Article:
Alarmed by the plans of the government of the day, hundreds of thousands of agriculturalists formed the Ravi Kissan Ittehad (RKI) to press for their demands and wowed to defend their lands and way of life. This project would affect five districts comprising 190 villages inhabited by some five million people. According to them, this area is very fertile. The people could lose their residences and livelihood. With no place to keep their buffaloes and other animals the whole system that had sustained them ever since the man had entered the ‘food growing’ stage could collapse.
Currently, what these areas produce is worth billions of rupees. The old scheme has been given a fresh impetus. Speculators are already on a public buying spree. Some local farmers have been lured into selling their small land holdings for sums that would appear a lot for their financial needs. Some settlements have already been sold and cleared. If this scheme is implemented the city of Lahore and the surrounding areas would lose their source of livelihood and food.
The government ought to have carried out a detailed survey of the land and invited opinions and suggestions from the local population who could be compelled to migrate. Forced eviction against a paltry compensation could create a law and order situation.
The RKI got a stay order on the scheme. One of its heads, Mohammad Shoaib, died under the impression that his and others’ children would not again have to fear the dreaded scheme. He had inherited a large tract of agricultural land along with a fish farm from his grandfather near Kot Abdul Maalik. Incidentally, he was a fifth-generation merchant in fruits and vegetables in the Tollinton Market which they vacated on verbal assurances of allocation of their legal portion.
The whole scheme was divided into five routes, or zones, namely Nain Sukh to Ferozwala; from Old Ravi Bridge to Ravi siphon; Bhati Chowk — Gaoshala to Thokar Niaz Beg; and Niaz Beg to Sundar Industrial Zone. But it has been taken up again with even larger area.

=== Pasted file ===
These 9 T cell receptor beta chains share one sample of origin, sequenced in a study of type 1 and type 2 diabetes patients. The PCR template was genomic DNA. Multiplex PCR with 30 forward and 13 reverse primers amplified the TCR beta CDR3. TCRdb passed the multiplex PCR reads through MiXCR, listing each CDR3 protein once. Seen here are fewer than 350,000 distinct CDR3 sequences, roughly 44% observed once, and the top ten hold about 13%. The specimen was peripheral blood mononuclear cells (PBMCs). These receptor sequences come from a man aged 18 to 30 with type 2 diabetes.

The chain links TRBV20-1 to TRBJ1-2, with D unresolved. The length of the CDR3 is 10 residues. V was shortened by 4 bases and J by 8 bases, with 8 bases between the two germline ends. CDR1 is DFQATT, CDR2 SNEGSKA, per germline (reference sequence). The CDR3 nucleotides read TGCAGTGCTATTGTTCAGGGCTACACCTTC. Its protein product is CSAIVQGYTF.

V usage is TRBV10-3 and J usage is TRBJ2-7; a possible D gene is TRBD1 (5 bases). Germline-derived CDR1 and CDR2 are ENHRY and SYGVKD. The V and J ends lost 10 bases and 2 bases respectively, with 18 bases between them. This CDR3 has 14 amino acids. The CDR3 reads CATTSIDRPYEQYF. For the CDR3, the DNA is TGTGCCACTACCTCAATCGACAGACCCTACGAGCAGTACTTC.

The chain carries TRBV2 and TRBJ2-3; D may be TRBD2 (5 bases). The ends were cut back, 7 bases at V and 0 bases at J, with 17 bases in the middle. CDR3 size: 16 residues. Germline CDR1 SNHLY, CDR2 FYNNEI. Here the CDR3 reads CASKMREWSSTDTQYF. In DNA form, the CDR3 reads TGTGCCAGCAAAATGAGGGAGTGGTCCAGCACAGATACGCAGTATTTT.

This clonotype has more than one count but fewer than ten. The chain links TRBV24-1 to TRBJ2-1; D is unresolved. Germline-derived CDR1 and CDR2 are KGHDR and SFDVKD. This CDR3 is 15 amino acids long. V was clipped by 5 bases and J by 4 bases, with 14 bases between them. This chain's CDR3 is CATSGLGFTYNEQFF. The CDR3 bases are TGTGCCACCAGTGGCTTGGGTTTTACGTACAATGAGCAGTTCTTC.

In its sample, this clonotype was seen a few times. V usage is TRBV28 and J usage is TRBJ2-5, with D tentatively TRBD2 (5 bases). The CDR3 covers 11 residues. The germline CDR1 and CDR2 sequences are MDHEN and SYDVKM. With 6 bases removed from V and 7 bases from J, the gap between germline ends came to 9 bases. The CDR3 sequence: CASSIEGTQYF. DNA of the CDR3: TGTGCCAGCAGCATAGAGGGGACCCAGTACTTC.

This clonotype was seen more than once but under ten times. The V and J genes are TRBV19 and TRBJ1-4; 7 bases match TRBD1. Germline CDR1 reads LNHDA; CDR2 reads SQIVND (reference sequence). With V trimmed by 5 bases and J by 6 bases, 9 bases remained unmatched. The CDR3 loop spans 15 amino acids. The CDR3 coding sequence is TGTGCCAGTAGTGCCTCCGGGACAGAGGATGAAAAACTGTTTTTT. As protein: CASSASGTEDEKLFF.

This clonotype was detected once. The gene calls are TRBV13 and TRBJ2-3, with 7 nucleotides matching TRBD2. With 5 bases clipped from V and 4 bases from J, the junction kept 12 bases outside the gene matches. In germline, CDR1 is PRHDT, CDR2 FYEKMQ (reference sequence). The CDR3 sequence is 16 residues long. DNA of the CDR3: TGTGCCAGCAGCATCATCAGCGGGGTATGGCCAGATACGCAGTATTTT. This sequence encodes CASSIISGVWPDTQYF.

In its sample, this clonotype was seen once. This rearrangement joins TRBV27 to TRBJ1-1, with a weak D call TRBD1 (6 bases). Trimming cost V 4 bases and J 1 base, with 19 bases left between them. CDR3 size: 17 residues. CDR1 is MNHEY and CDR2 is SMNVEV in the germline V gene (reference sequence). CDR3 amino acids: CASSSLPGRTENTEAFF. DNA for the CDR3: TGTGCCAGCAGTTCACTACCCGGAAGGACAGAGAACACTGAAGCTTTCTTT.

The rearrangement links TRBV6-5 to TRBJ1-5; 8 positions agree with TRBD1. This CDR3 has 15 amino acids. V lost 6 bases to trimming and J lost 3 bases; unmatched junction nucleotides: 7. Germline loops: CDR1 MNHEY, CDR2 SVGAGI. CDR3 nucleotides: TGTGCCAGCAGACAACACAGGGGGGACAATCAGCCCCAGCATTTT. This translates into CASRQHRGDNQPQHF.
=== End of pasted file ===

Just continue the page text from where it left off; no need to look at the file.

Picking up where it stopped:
A saner approach would be to plant only indigenous trees massively along the polluted river, all the way to the Panjnad where it meets the other rivers. Local trees are natural barriers against pollutants and soil erosion and can invite rainfall and lower the temperatures. The notorious alien tree, corno-corpus, should be banned. The concept of water harvesting which is older than the Indus Valley water tank and is seen in the village ponds needs to be propagated. Waste Water Treatment plants for industrial zones and housing schemes should be made compulsory and strictly enforced.
The Lahore Conservation Society (LCS) held two Zoom conferences during the coronavirus lockdown and apprised the powers that be of the likely ill effects of the scheme. Their findings were reported in print and electronic media also. We’re hoping for a positive response. One of the young participants, Mehreen passed a very pertinent remark. She said that such projects should be vehemently opposed because once they are implemented, we would have to live with them which means incurring huge, costly bail-outs and subsidies, just like the Metro Bus and Orange Train projects.
Our last Zoom meeting turned out to be more like a webinar in which as many as 47 people participated, each giving thought-provoking input. Follow-ups are expected once the LCS goes through the planned elections to induct young leadership and revive its tradition of holding more regular meetings, especially the last Wednesday of the month meeting, and holding elections every two years.
(This dispatch is dedicated to the late Shoaib, a member of the LCS)